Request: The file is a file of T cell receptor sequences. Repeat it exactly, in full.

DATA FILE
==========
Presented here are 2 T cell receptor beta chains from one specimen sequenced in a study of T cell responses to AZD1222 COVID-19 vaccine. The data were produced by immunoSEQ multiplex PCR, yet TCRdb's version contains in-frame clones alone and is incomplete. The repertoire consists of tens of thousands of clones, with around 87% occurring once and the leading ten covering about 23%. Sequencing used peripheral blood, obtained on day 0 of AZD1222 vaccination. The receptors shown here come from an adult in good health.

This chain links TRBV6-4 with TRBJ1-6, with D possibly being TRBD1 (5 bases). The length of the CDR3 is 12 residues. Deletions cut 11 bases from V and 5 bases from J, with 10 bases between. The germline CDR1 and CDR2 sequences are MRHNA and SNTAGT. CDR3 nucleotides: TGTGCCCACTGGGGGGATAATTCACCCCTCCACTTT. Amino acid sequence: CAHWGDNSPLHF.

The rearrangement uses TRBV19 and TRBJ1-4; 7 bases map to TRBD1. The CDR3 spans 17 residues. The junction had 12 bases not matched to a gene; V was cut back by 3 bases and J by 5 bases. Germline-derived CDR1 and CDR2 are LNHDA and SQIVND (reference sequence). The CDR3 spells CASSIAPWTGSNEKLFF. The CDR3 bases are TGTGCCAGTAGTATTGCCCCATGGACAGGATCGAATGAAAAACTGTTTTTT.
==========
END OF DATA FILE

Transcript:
Presented here are 2 T cell receptor beta chains from one specimen sequenced in a study of T cell responses to AZD1222 COVID-19 vaccine. The data were produced by immunoSEQ multiplex PCR, yet TCRdb's version contains in-frame clones alone and is incomplete. The repertoire consists of tens of thousands of clones, with around 87% occurring once and the leading ten covering about 23%. Sequencing used peripheral blood, obtained on day 0 of AZD1222 vaccination. The receptors shown here come from an adult in good health.

This chain links TRBV6-4 with TRBJ1-6, with D possibly being TRBD1 (5 bases). The length of the CDR3 is 12 residues. Deletions cut 11 bases from V and 5 bases from J, with 10 bases between. The germline CDR1 and CDR2 sequences are MRHNA and SNTAGT. CDR3 nucleotides: TGTGCCCACTGGGGGGATAATTCACCCCTCCACTTT. Amino acid sequence: CAHWGDNSPLHF.

The rearrangement uses TRBV19 and TRBJ1-4; 7 bases map to TRBD1. The CDR3 spans 17 residues. The junction had 12 bases not matched to a gene; V was cut back by 3 bases and J by 5 bases. Germline-derived CDR1 and CDR2 are LNHDA and SQIVND (reference sequence). The CDR3 spells CASSIAPWTGSNEKLFF. The CDR3 bases are TGTGCCAGTAGTATTGCCCCATGGACAGGATCGAATGAAAAACTGTTTTTT.